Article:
ASTANA – The Constitutional Court, which will start functioning on Jan. 1, 2023, will ensure the more effective protection of human rights in Kazakhstan as citizens will be able to appeal directly to the court, said Maulen Ashimbayev, speaker of the Senate, an upper chamber of the Kazakh Parliament.
President Kassym-Jomart Tokayev signed six laws on Nov. 5 following the June 5 national referendum. One of the laws re-establishes the сonstitutional сourt, which had been in place in Kazakhstan up to 1995 when it was replaced by the Constitutional Council.
Based on the law, the court will consist of 11 judges. Six judges are appointed by the Parliament (three judges each by the Mazhilis and the Senate), and four judges are appointed by the President. The chairperson of the court is appointed by the President with the consent of the Senate.
To be eligible to become a judge, a person must be a citizen of Kazakhstan, be at least 40 years old, have a higher legal education, have high qualifications in the field of law, have work experience in the legal profession of at least 15 years and have an impeccable reputation. The same person may not be appointed as a judge of the constitutional court more than once for a period of eight years.
“Our citizens, in case they believe that their rights have been violated or they believe that the judicial system does not protect them effectively enough, can now apply to the Constitutional Court. The Constitutional Court will make a decision, which will be mandatory to execute,” said Ashimbayev in an interview with Khabar 24 TV channel.
A normative legal act, which the citizens submit to the court for compliance with the Constitution, must have been previously applied in a specific court case involving this citizen.
“Establishment of this norm is necessary primarily to implement the norm of the Constitution that the Constitutional Court, upon the appeals of citizens, checks normative legal acts exclusively affecting their rights and freedoms. At the same time, the bill proposes to provide for exceptions when it is assumed that the court will not be able to apply the contested normative act in another way. We believe that this approach will allow us to fully carry out the proceedings on citizens’ appeals,” said Kazakh Minister of Justice Kanat Mussin.
Consideration of these appeals will be carried out in five stages, including a preliminary check by the staff of the constitutional court, its acceptance ahead of constitutional proceedings, the preparatory stage for the meeting, the organization of a meeting to consider the appeal and the adoption of the final decision.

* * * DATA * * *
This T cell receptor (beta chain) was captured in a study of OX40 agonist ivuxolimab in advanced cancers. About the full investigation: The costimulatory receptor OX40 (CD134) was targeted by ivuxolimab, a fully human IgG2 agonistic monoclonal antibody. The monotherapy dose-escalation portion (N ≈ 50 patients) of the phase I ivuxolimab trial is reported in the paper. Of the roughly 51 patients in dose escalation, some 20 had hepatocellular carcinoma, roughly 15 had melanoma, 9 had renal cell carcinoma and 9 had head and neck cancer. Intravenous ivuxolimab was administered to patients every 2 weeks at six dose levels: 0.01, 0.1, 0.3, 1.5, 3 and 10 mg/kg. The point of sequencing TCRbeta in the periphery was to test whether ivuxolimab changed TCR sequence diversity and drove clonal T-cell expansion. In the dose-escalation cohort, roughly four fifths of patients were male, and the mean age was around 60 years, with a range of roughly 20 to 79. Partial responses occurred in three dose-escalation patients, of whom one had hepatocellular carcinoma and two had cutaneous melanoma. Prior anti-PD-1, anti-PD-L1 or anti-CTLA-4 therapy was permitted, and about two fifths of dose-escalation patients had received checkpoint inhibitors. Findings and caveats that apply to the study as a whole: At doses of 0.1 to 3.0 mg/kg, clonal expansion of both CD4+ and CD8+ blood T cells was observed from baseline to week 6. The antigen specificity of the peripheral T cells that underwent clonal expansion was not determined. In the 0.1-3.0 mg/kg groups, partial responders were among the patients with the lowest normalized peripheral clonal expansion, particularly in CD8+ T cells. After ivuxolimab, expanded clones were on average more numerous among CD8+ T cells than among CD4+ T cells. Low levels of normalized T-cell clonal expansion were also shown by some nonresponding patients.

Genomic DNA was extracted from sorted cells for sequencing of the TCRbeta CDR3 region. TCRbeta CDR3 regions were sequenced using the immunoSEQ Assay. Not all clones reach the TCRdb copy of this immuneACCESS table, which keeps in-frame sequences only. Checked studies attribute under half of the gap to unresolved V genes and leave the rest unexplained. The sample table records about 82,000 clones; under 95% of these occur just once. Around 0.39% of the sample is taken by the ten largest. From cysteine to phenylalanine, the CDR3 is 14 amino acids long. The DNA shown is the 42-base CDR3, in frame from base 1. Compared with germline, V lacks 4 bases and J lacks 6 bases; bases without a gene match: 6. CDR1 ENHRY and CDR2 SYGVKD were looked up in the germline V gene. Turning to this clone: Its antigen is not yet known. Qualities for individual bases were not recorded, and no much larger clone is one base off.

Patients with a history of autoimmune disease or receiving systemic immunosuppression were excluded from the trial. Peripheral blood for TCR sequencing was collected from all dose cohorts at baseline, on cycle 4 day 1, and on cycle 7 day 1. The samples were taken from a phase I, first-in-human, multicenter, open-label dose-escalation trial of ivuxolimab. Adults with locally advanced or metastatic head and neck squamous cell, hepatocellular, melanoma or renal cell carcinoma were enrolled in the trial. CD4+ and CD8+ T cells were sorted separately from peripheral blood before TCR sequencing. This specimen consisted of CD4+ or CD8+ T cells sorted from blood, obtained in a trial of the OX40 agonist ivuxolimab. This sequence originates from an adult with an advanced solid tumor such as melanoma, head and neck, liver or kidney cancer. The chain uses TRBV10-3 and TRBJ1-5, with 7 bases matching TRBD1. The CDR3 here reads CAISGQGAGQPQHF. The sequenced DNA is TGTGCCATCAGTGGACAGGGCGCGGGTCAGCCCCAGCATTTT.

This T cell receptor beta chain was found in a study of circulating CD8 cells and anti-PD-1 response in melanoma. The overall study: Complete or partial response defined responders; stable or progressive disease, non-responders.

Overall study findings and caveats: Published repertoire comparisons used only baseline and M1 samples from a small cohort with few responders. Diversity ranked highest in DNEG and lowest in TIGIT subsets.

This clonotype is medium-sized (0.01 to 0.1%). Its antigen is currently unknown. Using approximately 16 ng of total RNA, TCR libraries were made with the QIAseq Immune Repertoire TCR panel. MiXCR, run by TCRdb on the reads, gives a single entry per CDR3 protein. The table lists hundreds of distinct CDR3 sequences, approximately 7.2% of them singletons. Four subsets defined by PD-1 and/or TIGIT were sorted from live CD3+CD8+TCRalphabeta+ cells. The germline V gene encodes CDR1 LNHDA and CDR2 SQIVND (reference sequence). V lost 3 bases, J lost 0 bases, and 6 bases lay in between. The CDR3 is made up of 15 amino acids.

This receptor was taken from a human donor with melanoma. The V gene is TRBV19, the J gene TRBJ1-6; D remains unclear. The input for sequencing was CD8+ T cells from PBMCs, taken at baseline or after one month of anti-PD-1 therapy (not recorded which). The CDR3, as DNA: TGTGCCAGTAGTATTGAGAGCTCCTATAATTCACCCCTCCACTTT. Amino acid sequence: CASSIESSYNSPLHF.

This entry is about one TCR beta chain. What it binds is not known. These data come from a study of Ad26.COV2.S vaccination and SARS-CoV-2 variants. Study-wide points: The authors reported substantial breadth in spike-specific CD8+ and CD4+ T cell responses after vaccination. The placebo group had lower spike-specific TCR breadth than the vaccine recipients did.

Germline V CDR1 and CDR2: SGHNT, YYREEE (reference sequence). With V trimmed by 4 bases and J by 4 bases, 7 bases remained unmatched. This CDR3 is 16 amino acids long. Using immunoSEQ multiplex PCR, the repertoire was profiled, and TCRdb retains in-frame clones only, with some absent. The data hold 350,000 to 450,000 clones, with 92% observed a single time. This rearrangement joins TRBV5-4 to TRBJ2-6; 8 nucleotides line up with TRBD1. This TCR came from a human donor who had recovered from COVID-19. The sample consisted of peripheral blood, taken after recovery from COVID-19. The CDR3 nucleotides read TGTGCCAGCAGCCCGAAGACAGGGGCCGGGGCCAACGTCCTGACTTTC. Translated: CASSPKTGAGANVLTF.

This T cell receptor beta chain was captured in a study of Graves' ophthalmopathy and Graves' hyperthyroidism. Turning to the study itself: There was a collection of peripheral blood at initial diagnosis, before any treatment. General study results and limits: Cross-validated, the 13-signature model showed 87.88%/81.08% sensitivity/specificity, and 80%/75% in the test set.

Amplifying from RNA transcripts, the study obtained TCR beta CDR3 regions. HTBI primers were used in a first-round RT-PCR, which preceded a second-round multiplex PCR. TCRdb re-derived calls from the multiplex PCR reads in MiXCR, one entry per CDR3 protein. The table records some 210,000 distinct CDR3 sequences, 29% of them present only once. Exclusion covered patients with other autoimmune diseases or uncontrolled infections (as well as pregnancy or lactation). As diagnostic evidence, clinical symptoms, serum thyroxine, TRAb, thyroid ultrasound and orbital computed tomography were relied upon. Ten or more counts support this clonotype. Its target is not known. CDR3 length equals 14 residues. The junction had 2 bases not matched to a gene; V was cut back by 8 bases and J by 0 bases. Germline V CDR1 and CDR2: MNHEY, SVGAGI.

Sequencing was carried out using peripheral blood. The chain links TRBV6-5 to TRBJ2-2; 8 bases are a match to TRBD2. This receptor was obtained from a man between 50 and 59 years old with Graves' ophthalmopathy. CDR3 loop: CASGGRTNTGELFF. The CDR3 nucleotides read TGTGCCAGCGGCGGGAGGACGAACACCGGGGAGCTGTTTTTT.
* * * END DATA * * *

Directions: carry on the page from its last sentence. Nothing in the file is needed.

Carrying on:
Besides the citizenry, the Human Rights Ombudsperson may apply to the constitutional court on the conformity of normative legal acts, affecting the constitutional rights and freedoms of citizens, with the Constitution. Acts deemed unconstitutional will be repealed and will not be applied.
“I have no right to challenge a court decision under a signed law, but I have the right to question the constitutionality of the laws on the basis of which the decisions were made, based on two constitutional laws,” said Human Rights Ombudsperson Elvira Azimova.
When asked how citizens can reach out to her office, Azimova said that constitutional law provides for the opening of regional offices in each of the regions.
“We are working to introduce digital technologies [in our work] like the government did and this should also become part of the ombudsperson’s reality,” she added.
The law signed by Tokayev on Nov. 5 also gives independence to the ombudsperson from oversight by any state bodies and officials. The only person he or she reports to will be the President. The ombudsperson is also not subject to interrogation as a witness about circumstances that became known to him or her in relation to fulfilling their official duties.
“The key task of the ombudsperson is to assist in the restoration of violated human and civil rights and freedoms. Strengthening the institution of the ombudsperson is an important part of the political reforms initiated by the President of the country aimed at creating a legal, democratic and social state,” said Ashimbayev.
According to Tatiana Lipina, a senior researcher at the Kazakhstan Institute for Strategic Studies, the mediative function of the human rights ombudsperson is a key novel concept in the law.
“He or she will be able to participate in a public dialogue on the settlement of a dispute between government agencies, akimats [city administration], other organizations and citizens. It may have a positive impact on the statistics of such proceedings in favor of citizens, creating precedents for overcoming bureaucratic imperfections in the work of state bodies, and influencing its further revision and improvement,” she said.